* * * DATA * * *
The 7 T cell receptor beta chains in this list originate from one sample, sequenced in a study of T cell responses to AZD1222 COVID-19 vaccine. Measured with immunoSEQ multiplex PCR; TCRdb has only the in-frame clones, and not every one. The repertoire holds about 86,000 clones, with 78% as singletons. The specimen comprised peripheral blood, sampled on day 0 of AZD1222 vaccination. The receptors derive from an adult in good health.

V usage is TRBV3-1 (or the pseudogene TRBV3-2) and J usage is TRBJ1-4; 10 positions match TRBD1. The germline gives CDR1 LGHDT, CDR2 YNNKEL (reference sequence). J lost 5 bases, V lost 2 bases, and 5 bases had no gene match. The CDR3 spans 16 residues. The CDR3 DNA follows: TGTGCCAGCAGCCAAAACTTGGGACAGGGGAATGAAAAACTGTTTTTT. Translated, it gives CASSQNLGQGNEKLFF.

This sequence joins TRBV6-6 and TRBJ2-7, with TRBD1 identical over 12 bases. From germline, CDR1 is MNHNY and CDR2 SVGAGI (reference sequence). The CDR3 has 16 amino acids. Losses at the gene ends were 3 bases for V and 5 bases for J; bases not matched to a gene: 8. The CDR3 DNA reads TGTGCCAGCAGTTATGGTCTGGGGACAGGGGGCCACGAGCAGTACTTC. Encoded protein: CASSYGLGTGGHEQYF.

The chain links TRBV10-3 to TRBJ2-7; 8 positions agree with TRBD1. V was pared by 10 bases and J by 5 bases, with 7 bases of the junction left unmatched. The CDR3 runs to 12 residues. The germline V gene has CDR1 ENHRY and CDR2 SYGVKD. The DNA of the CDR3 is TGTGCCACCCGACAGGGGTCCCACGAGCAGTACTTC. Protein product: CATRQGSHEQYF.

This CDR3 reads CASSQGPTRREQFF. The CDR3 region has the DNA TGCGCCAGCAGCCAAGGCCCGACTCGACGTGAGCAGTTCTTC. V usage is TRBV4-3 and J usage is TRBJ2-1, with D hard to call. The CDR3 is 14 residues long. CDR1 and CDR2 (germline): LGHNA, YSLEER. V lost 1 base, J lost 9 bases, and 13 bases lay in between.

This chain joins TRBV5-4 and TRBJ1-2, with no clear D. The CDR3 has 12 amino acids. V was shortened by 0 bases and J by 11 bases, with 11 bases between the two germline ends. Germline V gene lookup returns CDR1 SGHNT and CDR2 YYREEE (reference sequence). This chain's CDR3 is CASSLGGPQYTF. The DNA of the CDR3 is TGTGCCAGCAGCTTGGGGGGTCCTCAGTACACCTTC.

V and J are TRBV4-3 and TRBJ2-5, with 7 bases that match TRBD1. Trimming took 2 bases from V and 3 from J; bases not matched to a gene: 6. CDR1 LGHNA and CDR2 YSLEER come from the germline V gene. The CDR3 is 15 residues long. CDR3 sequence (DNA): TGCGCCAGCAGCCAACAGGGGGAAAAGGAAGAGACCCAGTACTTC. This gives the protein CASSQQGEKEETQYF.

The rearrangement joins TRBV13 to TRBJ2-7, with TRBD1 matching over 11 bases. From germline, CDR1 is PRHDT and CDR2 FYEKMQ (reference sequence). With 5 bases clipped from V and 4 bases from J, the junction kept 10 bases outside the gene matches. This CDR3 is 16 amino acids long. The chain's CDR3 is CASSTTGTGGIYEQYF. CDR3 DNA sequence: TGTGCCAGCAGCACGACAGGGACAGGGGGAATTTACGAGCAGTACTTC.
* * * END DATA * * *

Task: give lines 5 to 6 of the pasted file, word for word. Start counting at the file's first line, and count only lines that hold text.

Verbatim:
This CDR3 reads CASSQGPTRREQFF. The CDR3 region has the DNA TGCGCCAGCAGCCAAGGCCCGACTCGACGTGAGCAGTTCTTC. V usage is TRBV4-3 and J usage is TRBJ2-1, with D hard to call. The CDR3 is 14 residues long. CDR1 and CDR2 (germline): LGHNA, YSLEER. V lost 1 base, J lost 9 bases, and 13 bases lay in between.

This chain joins TRBV5-4 and TRBJ1-2, with no clear D. The CDR3 has 12 amino acids. V was shortened by 0 bases and J by 11 bases, with 11 bases between the two germline ends. Germline V gene lookup returns CDR1 SGHNT and CDR2 YYREEE (reference sequence). This chain's CDR3 is CASSLGGPQYTF. The DNA of the CDR3 is TGTGCCAGCAGCTTGGGGGGTCCTCAGTACACCTTC.